This week’s Parsha contains the poetic parting words of Moses:
Listen heavens and I will speak; let the earth hear the words of my mouth! (32:1)
This verse begins Moses’ farewell song to the People by calling upon the heaven and earth to be witnesses to what he will be saying. He asks the people (in a poetic way) to listen well to his words. Moses tells us that G-d is completely fair and just; it is we who are responsible for messing things up.
This is not the first time heaven and earth are called upon as witnesses. Rashi (1040-1105) explains that when G-d uses these two inanimate bodies, He does so in order to admonish and encourage us to fulfill His will. The heavens and the earth always fulfill God’s will. The sun always rises in the morning. Wheat seeds always produce wheat, never barley. They fulfill the will of God even though they receive no reward for doing so and are not punished if they transgress. Therefore, we, who live in a sphere of reward and punishment, should certainly be moved to fulfill G-d’s will.
Sfas Emes, a 19th century Chassidic master, asks an obvious question; the heavens and the earth do not make a conscious choice to fulfill the will of G-d. They have to do it because that is how they were created. We, however, have free will. Confronted with a situation, we need to decide what we are going to do. How can the nation be asked to emulate these two inanimate bodies; we make choices, they do not.
Sfas Emes explains that Moses is teaching a fundamental lesson in how to connect to G-d. We learn from the heavens and the earth that fulfilling G-d’s will is built into the Creation. It is a part of nature. We too, if not for the overpowering influence of the sensual world in which we live and our cunning yetzer hara (evil inclination), would be drawn to fulfill G-d’s will just like every other creation. To the extent that we do not allow our evil inclination to overpower us, we will be directed towards good.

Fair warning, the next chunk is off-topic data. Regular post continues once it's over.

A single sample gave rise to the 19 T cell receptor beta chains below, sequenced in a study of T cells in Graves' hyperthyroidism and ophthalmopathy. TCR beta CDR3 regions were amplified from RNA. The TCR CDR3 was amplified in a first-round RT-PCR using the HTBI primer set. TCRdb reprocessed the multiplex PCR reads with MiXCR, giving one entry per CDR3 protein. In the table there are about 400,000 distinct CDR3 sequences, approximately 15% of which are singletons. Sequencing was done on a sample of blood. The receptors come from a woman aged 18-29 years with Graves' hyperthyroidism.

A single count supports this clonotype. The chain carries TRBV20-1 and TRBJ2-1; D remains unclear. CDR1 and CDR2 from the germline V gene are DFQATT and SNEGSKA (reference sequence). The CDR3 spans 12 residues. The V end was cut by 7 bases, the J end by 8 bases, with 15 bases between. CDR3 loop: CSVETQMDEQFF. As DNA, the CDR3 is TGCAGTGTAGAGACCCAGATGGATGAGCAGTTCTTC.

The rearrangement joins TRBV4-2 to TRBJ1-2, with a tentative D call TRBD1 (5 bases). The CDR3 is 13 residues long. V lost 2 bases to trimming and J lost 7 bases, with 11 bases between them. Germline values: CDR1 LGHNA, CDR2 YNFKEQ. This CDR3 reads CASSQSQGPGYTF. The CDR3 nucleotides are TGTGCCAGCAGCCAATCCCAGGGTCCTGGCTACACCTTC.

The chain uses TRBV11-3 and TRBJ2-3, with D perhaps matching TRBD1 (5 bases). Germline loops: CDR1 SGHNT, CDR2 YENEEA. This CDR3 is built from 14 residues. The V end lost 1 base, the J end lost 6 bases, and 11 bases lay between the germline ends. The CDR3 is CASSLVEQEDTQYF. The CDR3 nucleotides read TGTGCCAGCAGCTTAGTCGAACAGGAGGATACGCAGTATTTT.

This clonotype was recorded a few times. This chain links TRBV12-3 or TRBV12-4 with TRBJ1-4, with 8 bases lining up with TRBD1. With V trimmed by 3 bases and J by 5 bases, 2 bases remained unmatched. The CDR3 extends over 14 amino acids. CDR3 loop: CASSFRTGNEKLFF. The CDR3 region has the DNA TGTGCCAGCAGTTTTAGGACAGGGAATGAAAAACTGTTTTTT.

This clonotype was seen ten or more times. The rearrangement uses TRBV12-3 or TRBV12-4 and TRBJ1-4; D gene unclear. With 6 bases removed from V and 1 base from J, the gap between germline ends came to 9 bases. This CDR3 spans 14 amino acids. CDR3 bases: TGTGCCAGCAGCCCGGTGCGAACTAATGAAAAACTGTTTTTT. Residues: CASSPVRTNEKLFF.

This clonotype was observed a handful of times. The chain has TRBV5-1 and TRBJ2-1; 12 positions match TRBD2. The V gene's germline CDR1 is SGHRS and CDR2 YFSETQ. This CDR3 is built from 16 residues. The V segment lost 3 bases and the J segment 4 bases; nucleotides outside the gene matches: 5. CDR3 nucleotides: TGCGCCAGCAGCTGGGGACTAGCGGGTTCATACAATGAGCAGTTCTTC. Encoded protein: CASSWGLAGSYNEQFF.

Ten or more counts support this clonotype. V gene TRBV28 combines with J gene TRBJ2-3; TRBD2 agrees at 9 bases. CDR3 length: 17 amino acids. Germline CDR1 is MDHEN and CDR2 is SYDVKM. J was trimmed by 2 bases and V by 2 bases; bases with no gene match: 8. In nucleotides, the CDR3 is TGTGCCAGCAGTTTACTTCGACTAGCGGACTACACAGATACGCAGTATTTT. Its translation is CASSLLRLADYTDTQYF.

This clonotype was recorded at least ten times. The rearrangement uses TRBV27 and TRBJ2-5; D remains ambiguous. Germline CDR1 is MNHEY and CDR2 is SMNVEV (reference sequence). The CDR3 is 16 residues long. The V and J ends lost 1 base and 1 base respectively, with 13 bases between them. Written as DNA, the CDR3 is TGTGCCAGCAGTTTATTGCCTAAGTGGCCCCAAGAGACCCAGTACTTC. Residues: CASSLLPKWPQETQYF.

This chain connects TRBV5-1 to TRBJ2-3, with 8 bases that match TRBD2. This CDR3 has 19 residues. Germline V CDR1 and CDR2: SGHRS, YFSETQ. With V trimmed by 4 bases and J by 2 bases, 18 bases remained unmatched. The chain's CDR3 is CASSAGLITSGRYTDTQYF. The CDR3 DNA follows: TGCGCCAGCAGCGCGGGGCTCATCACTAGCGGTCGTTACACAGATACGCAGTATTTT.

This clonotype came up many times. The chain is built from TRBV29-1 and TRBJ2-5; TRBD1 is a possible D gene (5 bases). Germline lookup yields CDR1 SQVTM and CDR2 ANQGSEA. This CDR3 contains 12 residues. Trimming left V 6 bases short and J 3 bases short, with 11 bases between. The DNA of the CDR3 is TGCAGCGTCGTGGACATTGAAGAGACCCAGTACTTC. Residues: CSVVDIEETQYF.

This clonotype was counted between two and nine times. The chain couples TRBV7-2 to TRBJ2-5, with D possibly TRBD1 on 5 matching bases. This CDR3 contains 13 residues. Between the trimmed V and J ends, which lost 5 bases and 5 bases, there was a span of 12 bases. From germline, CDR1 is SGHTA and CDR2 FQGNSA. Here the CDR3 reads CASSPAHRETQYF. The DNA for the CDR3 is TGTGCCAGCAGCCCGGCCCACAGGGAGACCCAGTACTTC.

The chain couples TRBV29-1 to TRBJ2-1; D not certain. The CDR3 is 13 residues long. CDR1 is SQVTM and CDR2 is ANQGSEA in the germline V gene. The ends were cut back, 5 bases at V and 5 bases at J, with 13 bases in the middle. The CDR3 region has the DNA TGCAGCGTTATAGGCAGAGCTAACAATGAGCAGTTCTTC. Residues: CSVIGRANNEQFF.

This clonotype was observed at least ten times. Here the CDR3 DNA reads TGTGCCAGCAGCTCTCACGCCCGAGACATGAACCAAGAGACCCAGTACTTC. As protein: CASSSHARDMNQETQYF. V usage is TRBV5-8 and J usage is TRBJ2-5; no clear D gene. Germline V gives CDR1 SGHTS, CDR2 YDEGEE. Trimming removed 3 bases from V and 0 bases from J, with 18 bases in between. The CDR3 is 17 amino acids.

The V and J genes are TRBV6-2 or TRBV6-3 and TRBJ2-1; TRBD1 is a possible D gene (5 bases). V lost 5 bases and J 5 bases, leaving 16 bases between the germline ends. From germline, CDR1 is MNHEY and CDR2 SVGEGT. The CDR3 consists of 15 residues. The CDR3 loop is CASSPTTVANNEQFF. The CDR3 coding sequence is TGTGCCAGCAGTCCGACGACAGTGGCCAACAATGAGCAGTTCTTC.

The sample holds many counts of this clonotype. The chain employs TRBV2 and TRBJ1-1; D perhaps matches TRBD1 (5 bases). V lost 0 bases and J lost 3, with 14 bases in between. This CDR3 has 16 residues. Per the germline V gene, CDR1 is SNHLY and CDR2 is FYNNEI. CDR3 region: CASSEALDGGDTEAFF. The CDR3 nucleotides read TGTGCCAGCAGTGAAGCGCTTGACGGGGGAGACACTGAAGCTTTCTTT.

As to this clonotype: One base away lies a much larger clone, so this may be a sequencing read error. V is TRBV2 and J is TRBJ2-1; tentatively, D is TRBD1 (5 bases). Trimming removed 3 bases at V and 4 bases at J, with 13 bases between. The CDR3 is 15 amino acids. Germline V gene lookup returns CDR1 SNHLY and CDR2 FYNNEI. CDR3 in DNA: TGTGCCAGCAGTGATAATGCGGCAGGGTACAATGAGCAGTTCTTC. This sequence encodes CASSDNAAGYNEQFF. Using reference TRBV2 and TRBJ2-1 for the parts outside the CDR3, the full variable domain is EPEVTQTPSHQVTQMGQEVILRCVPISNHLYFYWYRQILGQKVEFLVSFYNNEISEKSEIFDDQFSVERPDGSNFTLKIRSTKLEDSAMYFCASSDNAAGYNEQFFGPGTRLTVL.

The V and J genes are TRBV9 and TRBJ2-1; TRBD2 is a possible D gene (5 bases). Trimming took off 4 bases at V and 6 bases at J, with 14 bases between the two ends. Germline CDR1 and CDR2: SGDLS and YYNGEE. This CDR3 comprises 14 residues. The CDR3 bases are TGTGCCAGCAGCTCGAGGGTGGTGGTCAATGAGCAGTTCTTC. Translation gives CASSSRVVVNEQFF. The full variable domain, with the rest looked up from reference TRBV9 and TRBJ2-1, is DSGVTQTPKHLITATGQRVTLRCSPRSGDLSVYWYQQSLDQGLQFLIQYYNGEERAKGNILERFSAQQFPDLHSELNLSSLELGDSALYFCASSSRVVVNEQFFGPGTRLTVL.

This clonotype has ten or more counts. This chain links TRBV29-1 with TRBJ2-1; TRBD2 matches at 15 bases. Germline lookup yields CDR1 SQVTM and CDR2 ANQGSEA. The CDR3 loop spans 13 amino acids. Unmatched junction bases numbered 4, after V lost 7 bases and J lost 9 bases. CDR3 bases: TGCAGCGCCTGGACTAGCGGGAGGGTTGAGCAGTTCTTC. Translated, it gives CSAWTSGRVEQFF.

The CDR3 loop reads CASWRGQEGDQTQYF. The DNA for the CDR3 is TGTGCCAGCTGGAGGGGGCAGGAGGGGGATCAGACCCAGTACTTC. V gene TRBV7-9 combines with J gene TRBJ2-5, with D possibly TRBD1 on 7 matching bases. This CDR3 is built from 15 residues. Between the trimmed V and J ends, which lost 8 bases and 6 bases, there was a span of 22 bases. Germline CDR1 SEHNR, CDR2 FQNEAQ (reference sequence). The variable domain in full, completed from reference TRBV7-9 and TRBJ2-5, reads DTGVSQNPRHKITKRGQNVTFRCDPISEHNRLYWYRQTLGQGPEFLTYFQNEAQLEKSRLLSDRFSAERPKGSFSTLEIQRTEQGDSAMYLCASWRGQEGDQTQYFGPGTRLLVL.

This concept answers a question regarding fulfilling mitzvos of the heart. One of the Torah’s central mitzvos is to love G-d. Since this is a mitzvah only of the heart (with no need for action), how does one fulfill it if s/he does not feel love towards G-d? Mitzvos of action like tefillin, not stealing or committing adultery require action-or at least to refrain from doing certain actions, but what is one to do if s/he does not feel love toward G-d. Love is a feeling; how can there be a mitzvah to feel something? Maimonides teaches that we can reach love for G-d by contemplating the wonders of the Creation. For example, consider the size of the planet. If the Earth was slightly larger, it would have more gravity, which would push up the molecular weights of methane and ammonia gas, causing them to remain close to our surface. Since these gases are toxic, we would die if we breathed them-or, more accurately, we would never have had the opportunity to come into existence. If the Earth was slightly smaller it would have less gravity, which would cause water vapor to dissipate into the atmosphere and we obviously can’t live without water. We need a planet small enough to allow poisonous gases to evaporate and large enough so that the water vapor will not evaporate. When one thinks, all of this was created for us, it causes one to think how great the Almighty is for creating all of this for me and how much He must care for me. If a woman came home one evening and found a new book, one she has been wanting to read, on the desk, her favorite cold beverage in the refrigerator, her favorite song playing on a new sound system with high definition speakers, and a masseuse waiting next to a massage table, her love for her husband would be kindled. She would realize that all of this was there for her benefit and that thought would awaken strong feelings. So, too, says Maimonidies, is the case with humans and their contemplating the wonders of creation. The more one does it, the more his or her feelings for G-d will increase in a positive way.